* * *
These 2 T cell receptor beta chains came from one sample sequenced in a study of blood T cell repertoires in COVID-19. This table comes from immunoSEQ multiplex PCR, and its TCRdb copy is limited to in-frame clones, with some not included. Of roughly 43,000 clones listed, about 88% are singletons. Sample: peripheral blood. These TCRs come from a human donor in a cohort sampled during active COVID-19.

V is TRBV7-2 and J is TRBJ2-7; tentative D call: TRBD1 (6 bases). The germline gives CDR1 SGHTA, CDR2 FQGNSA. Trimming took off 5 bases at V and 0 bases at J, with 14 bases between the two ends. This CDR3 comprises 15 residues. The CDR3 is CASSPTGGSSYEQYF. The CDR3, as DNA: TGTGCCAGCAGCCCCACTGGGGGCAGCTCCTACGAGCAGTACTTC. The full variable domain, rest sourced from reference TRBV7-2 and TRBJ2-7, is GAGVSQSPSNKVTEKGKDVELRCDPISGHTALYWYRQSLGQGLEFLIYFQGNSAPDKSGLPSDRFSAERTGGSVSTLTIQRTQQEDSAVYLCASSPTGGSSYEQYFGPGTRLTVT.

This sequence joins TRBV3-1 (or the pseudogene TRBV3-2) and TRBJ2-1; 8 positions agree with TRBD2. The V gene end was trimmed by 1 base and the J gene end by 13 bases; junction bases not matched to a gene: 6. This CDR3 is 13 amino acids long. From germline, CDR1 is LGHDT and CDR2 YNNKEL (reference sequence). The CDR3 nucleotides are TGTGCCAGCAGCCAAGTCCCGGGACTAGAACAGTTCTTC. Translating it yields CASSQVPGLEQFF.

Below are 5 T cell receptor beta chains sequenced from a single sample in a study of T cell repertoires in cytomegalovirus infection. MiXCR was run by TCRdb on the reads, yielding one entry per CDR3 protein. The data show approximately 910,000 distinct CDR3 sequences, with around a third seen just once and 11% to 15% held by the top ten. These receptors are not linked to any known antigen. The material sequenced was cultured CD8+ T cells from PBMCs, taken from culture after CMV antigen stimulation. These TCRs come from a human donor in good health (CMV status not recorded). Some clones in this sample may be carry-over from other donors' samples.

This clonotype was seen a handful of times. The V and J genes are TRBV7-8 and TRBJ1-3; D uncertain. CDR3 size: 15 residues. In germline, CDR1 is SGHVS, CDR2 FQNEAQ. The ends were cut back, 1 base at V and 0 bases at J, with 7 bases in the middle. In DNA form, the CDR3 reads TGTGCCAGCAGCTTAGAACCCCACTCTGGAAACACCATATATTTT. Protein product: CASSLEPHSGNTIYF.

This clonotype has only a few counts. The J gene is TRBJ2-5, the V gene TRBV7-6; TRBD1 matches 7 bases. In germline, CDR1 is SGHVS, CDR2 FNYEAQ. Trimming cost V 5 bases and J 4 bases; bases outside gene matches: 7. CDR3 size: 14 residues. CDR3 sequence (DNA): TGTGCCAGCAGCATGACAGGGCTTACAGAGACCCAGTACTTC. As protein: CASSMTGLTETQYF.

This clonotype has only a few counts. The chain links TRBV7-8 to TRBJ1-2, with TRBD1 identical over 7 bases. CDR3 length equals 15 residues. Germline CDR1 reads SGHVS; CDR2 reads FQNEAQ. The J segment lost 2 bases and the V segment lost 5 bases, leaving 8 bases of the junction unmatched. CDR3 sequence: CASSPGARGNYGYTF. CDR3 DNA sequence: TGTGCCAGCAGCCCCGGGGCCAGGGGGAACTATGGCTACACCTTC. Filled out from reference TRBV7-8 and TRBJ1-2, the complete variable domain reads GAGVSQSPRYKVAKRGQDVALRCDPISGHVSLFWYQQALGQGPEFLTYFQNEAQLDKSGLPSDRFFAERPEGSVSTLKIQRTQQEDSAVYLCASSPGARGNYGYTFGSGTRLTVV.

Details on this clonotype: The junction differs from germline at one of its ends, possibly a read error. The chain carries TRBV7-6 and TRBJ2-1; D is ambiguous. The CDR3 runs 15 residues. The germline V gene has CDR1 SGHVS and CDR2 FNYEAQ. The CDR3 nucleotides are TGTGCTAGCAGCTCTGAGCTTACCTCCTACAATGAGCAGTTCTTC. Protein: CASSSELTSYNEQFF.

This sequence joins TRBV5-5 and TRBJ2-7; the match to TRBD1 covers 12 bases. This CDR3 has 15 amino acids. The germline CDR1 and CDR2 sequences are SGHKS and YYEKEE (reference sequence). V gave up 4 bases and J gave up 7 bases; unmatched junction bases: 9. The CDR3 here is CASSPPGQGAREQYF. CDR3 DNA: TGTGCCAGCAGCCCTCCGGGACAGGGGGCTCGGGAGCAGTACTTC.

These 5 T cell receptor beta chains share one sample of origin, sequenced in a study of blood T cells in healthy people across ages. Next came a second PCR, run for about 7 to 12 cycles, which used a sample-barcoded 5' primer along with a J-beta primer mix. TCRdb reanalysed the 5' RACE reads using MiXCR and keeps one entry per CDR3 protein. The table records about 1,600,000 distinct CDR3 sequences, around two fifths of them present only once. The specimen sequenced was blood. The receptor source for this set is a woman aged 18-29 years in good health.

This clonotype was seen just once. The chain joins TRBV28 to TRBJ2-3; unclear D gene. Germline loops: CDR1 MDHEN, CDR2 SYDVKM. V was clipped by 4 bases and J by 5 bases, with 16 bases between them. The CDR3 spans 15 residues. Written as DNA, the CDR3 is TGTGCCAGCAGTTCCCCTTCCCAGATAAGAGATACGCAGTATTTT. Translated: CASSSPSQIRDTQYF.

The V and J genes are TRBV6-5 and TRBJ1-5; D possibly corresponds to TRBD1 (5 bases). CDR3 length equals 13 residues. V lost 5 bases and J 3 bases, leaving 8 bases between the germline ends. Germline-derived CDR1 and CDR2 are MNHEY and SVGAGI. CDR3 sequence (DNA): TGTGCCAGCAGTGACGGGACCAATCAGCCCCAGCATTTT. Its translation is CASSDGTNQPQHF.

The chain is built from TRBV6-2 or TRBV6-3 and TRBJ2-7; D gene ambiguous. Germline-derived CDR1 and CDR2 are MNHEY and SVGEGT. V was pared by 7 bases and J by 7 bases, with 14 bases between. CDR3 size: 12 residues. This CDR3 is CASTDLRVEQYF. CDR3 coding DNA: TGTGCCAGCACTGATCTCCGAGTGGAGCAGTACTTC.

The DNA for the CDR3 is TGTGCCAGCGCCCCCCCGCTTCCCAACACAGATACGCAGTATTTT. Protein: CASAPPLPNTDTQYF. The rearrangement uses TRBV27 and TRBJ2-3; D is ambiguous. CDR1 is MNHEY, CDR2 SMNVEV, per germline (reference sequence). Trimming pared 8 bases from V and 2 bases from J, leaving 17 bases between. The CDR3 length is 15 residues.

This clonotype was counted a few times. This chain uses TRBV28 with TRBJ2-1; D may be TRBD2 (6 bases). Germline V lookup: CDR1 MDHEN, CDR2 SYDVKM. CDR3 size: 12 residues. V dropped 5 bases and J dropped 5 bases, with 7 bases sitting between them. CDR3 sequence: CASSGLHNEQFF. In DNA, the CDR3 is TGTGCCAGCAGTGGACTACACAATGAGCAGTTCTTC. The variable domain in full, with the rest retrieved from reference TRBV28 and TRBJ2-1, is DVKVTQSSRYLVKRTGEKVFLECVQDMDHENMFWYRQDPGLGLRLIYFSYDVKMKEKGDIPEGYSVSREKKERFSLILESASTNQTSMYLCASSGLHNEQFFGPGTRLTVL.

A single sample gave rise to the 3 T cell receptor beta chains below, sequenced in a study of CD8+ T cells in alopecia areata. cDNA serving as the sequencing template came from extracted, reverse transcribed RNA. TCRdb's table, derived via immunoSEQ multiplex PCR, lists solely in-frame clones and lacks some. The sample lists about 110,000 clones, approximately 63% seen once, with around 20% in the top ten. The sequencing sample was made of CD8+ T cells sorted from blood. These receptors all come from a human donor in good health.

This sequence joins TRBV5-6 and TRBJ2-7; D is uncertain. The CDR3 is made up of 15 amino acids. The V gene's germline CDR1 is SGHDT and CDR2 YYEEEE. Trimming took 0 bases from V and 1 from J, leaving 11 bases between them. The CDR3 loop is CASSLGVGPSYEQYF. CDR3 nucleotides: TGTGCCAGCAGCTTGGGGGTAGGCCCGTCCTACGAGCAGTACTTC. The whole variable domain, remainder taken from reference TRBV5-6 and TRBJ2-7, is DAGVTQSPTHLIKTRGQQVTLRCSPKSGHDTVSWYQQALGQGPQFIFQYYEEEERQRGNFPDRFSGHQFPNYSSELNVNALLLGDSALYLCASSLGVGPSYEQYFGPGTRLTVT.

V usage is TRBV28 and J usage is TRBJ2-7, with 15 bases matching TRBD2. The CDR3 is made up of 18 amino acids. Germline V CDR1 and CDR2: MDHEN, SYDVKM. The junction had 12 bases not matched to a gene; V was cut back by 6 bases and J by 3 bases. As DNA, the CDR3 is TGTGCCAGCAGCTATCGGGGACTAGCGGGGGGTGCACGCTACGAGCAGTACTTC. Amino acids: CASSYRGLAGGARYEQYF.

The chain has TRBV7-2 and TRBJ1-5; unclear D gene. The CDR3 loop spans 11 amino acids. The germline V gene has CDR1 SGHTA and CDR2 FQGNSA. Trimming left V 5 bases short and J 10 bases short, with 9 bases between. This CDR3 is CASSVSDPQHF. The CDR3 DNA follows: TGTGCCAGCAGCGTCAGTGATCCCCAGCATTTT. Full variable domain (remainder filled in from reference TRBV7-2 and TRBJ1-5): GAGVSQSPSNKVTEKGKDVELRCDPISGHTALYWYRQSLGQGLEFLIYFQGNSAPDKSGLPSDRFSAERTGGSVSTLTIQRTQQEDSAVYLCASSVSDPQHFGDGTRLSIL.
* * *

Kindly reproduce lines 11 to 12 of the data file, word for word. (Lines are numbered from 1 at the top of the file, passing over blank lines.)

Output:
This clonotype was seen just once. The chain joins TRBV28 to TRBJ2-3; unclear D gene. Germline loops: CDR1 MDHEN, CDR2 SYDVKM. V was clipped by 4 bases and J by 5 bases, with 16 bases between them. The CDR3 spans 15 residues. Written as DNA, the CDR3 is TGTGCCAGCAGTTCCCCTTCCCAGATAAGAGATACGCAGTATTTT. Translated: CASSSPSQIRDTQYF.

The V and J genes are TRBV6-5 and TRBJ1-5; D possibly corresponds to TRBD1 (5 bases). CDR3 length equals 13 residues. V lost 5 bases and J 3 bases, leaving 8 bases between the germline ends. Germline-derived CDR1 and CDR2 are MNHEY and SVGAGI. CDR3 sequence (DNA): TGTGCCAGCAGTGACGGGACCAATCAGCCCCAGCATTTT. Its translation is CASSDGTNQPQHF.